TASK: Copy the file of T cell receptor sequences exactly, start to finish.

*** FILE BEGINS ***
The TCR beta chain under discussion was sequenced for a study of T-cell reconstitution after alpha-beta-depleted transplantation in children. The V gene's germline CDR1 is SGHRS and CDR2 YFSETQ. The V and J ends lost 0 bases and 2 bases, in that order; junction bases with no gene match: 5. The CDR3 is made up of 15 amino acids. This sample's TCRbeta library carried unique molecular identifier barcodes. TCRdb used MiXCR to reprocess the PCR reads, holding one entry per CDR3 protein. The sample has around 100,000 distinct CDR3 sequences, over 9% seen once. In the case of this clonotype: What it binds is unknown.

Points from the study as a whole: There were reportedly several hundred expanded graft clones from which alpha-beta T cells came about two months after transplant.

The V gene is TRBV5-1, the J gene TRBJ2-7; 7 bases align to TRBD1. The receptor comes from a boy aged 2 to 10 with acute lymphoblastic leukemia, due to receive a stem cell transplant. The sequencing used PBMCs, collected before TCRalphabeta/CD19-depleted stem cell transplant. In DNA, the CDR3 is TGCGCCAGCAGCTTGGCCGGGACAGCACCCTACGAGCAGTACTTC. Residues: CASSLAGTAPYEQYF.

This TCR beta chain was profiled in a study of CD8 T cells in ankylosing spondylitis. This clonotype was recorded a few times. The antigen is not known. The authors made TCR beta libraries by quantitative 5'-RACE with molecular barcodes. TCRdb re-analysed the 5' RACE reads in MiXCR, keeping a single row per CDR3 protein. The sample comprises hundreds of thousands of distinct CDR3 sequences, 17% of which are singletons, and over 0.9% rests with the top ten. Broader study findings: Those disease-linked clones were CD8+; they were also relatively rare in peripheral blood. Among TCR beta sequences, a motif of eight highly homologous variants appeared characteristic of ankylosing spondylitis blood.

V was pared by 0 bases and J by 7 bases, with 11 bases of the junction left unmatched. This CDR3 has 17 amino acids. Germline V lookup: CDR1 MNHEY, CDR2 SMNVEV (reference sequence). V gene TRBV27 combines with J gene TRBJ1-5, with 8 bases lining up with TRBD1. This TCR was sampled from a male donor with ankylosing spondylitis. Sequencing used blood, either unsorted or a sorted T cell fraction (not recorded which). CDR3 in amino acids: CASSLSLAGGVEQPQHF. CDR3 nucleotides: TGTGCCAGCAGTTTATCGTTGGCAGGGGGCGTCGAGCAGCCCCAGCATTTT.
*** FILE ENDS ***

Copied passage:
The TCR beta chain under discussion was sequenced for a study of T-cell reconstitution after alpha-beta-depleted transplantation in children. The V gene's germline CDR1 is SGHRS and CDR2 YFSETQ. The V and J ends lost 0 bases and 2 bases, in that order; junction bases with no gene match: 5. The CDR3 is made up of 15 amino acids. This sample's TCRbeta library carried unique molecular identifier barcodes. TCRdb used MiXCR to reprocess the PCR reads, holding one entry per CDR3 protein. The sample has around 100,000 distinct CDR3 sequences, over 9% seen once. In the case of this clonotype: What it binds is unknown.

Points from the study as a whole: There were reportedly several hundred expanded graft clones from which alpha-beta T cells came about two months after transplant.

The V gene is TRBV5-1, the J gene TRBJ2-7; 7 bases align to TRBD1. The receptor comes from a boy aged 2 to 10 with acute lymphoblastic leukemia, due to receive a stem cell transplant. The sequencing used PBMCs, collected before TCRalphabeta/CD19-depleted stem cell transplant. In DNA, the CDR3 is TGCGCCAGCAGCTTGGCCGGGACAGCACCCTACGAGCAGTACTTC. Residues: CASSLAGTAPYEQYF.

This TCR beta chain was profiled in a study of CD8 T cells in ankylosing spondylitis. This clonotype was recorded a few times. The antigen is not known. The authors made TCR beta libraries by quantitative 5'-RACE with molecular barcodes. TCRdb re-analysed the 5' RACE reads in MiXCR, keeping a single row per CDR3 protein. The sample comprises hundreds of thousands of distinct CDR3 sequences, 17% of which are singletons, and over 0.9% rests with the top ten. Broader study findings: Those disease-linked clones were CD8+; they were also relatively rare in peripheral blood. Among TCR beta sequences, a motif of eight highly homologous variants appeared characteristic of ankylosing spondylitis blood.

V was pared by 0 bases and J by 7 bases, with 11 bases of the junction left unmatched. This CDR3 has 17 amino acids. Germline V lookup: CDR1 MNHEY, CDR2 SMNVEV (reference sequence). V gene TRBV27 combines with J gene TRBJ1-5, with 8 bases lining up with TRBD1. This TCR was sampled from a male donor with ankylosing spondylitis. Sequencing used blood, either unsorted or a sorted T cell fraction (not recorded which). CDR3 in amino acids: CASSLSLAGGVEQPQHF. CDR3 nucleotides: TGTGCCAGCAGTTTATCGTTGGCAGGGGGCGTCGAGCAGCCCCAGCATTTT.